Live in a porn theater and accompanied by a band that included Final Fantasy's Owen Pallett on violin, klezmer-meets-hip-hop artist Josh Dolgin, a.k.a. Socalled, performed an original soundtrack to gay porn classic Cruisin' 57. As the film screened, the full house of hipsters took in both music and sexy times, sans uncomfortable snickers. Schtick aside, the music was epic, and the Dolgin's choirboy voice and clever raps reminded us why he's earned a cult following. - SPIN


Still working on that hot first release.



The Lovely Feathers are a Canadian indie rock band from Montreal, Quebec, Canada that formed in 2004. The band toured North America with Metric in 2005. Their first release was an independent release titled My Best Friend Daniel. Their second album (first official LP), Hind Hind Legs, was released on April 18, 2006 by EMI and Equator Records. It was produced by Jimmy Shaw of Metric and Drew Malamud. Their third record, Fantasy of the Lot, was released on June 2, 2009 by EMI and Sparks Music.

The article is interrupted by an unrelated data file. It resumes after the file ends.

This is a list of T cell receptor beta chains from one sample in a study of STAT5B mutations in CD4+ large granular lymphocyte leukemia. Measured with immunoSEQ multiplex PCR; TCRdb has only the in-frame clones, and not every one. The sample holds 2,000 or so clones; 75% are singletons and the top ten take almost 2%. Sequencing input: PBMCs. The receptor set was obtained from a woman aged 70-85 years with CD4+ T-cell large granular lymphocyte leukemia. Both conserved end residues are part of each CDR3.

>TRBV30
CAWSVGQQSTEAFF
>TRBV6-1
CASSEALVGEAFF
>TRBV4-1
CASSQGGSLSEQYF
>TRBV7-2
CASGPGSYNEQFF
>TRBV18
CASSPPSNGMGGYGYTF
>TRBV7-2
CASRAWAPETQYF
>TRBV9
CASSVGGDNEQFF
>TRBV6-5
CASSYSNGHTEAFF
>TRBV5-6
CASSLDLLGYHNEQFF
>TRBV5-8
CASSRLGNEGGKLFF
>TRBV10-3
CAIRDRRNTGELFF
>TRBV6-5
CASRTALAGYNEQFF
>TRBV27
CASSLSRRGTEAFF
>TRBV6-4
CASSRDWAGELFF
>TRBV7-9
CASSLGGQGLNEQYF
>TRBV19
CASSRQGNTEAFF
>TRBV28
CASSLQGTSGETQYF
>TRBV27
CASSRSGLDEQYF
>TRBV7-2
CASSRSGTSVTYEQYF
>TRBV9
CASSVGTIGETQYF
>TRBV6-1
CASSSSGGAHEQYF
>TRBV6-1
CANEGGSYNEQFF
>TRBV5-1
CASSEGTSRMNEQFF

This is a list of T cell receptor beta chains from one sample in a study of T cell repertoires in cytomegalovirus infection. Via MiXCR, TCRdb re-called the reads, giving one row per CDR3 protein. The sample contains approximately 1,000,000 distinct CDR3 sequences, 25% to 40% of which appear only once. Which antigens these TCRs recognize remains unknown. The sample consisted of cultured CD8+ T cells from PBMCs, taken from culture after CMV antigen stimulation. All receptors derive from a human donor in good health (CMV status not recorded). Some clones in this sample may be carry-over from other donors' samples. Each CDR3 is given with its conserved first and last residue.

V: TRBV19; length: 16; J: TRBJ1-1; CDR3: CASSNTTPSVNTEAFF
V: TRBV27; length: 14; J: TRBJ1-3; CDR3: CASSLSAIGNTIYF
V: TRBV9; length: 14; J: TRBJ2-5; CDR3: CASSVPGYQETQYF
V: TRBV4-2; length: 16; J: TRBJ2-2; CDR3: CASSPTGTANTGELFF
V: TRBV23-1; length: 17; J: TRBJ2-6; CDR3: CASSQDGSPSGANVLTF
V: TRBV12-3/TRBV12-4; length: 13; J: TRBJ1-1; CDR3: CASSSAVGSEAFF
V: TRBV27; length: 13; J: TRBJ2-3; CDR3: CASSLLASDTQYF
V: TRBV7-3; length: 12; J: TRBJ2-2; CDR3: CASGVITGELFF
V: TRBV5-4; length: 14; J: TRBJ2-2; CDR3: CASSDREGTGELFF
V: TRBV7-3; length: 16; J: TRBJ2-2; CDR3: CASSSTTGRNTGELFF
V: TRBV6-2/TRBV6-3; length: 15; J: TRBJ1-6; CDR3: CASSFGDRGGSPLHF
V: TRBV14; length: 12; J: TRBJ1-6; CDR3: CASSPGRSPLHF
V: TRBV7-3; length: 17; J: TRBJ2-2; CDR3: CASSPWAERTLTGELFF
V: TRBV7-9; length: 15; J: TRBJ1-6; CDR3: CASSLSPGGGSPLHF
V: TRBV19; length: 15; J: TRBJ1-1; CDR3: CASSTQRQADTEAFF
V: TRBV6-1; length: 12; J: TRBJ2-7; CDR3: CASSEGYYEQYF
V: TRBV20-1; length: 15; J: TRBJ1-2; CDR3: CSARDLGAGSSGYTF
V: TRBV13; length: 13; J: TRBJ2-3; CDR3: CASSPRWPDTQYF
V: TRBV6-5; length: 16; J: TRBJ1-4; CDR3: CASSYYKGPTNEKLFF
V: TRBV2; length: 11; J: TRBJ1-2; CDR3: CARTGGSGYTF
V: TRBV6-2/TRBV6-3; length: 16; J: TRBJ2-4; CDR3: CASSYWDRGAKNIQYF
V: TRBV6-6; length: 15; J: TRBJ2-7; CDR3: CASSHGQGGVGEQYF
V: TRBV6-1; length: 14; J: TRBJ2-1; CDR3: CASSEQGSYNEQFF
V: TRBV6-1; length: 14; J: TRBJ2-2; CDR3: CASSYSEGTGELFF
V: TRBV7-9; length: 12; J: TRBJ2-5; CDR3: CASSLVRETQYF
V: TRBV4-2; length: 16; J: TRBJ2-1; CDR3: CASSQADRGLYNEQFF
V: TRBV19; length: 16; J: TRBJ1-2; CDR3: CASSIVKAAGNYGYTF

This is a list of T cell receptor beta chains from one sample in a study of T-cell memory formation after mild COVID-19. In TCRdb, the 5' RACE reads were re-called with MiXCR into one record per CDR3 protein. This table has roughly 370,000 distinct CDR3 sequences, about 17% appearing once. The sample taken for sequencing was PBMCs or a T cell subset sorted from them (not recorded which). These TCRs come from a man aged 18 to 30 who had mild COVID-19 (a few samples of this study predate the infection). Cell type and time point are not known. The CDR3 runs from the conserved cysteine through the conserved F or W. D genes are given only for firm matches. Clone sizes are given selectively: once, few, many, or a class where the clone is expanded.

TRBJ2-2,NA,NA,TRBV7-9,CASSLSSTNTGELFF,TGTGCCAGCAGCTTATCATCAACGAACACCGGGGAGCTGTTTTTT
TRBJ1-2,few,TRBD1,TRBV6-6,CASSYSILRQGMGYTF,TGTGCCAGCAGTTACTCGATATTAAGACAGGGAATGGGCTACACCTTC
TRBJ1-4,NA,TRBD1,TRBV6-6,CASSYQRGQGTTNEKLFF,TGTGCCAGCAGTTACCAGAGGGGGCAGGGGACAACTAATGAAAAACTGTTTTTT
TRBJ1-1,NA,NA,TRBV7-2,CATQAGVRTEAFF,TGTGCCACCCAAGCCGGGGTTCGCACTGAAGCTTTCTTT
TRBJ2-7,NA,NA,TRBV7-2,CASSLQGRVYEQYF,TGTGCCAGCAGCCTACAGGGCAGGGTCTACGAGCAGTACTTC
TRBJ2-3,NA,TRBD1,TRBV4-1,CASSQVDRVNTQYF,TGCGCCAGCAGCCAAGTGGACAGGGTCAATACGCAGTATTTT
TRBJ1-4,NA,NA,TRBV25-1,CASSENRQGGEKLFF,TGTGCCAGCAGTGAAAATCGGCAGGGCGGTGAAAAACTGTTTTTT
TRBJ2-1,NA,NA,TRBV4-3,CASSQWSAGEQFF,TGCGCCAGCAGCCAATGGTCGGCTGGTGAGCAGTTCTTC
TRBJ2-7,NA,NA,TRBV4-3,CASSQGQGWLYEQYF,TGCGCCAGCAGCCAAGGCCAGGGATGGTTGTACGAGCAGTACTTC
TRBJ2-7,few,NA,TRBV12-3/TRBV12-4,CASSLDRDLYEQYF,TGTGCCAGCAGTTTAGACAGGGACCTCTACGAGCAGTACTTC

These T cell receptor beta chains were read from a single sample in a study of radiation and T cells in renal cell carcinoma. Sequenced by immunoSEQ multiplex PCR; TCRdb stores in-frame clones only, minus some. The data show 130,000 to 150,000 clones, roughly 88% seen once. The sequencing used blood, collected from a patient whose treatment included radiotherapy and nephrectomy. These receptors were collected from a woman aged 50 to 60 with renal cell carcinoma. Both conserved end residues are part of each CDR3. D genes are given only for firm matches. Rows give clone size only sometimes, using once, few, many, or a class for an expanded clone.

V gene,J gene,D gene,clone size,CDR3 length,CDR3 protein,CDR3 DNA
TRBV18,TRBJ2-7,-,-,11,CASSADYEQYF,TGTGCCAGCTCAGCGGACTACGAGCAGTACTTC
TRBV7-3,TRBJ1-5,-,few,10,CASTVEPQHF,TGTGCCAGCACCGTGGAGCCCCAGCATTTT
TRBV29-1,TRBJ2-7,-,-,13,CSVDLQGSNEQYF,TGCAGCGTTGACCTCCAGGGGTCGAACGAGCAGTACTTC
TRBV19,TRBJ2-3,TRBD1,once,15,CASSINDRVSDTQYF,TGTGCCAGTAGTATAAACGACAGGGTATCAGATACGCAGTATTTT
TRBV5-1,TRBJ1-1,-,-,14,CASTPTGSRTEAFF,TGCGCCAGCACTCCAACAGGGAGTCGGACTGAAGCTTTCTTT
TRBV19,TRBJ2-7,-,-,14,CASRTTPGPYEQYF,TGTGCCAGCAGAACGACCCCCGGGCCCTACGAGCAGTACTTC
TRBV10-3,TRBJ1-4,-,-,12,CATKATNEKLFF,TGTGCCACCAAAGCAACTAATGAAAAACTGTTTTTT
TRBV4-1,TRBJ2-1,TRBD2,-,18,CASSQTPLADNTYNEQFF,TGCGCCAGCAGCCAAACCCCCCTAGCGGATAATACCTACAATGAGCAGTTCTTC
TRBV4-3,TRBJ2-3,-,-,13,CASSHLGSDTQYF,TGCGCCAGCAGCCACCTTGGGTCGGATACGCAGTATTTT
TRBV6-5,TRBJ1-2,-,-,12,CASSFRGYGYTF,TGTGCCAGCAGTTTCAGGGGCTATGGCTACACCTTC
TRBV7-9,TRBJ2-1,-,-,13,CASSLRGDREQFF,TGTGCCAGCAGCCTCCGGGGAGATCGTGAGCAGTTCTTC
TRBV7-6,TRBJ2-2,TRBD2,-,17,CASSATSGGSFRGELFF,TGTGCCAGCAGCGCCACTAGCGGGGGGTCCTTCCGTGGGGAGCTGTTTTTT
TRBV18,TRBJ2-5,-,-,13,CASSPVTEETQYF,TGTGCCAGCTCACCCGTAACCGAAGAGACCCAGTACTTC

Their song 'Wrong Choice' was featured on the TV show One Tree Hill. Their song 'In the Valley' was featured on the show Death Valley (TV series), and their song 'Frantic' was placed in an episode of Vice Guide to Travel. They have also performed live on MTV Live (Canada) twice.

The Lovely Feathers made two music videos. "Frantic", their single from Hind Hind Legs, was a playful, semi-animated video directed by renown artist Jon Rafman. "Lowiza", off of Fantasy of the Lot, was a more traditional narrative about aging sexual impulses directed by Alan Compton in 2009.

The Lovely Feathers have played the South by Southwest, Pop Montreal and North By Northeast festivals several times. Their albums have reached the top of Canadian and American College Radio, and have been positively reviewed by the likes of SPIN, Pitchfork Media, and Rolling Stone.

The Lovely Feathers play eccentric, indie-pop, somewhat similar in style to Talking Heads, The Unicorns and Modest Mouse.

Band Members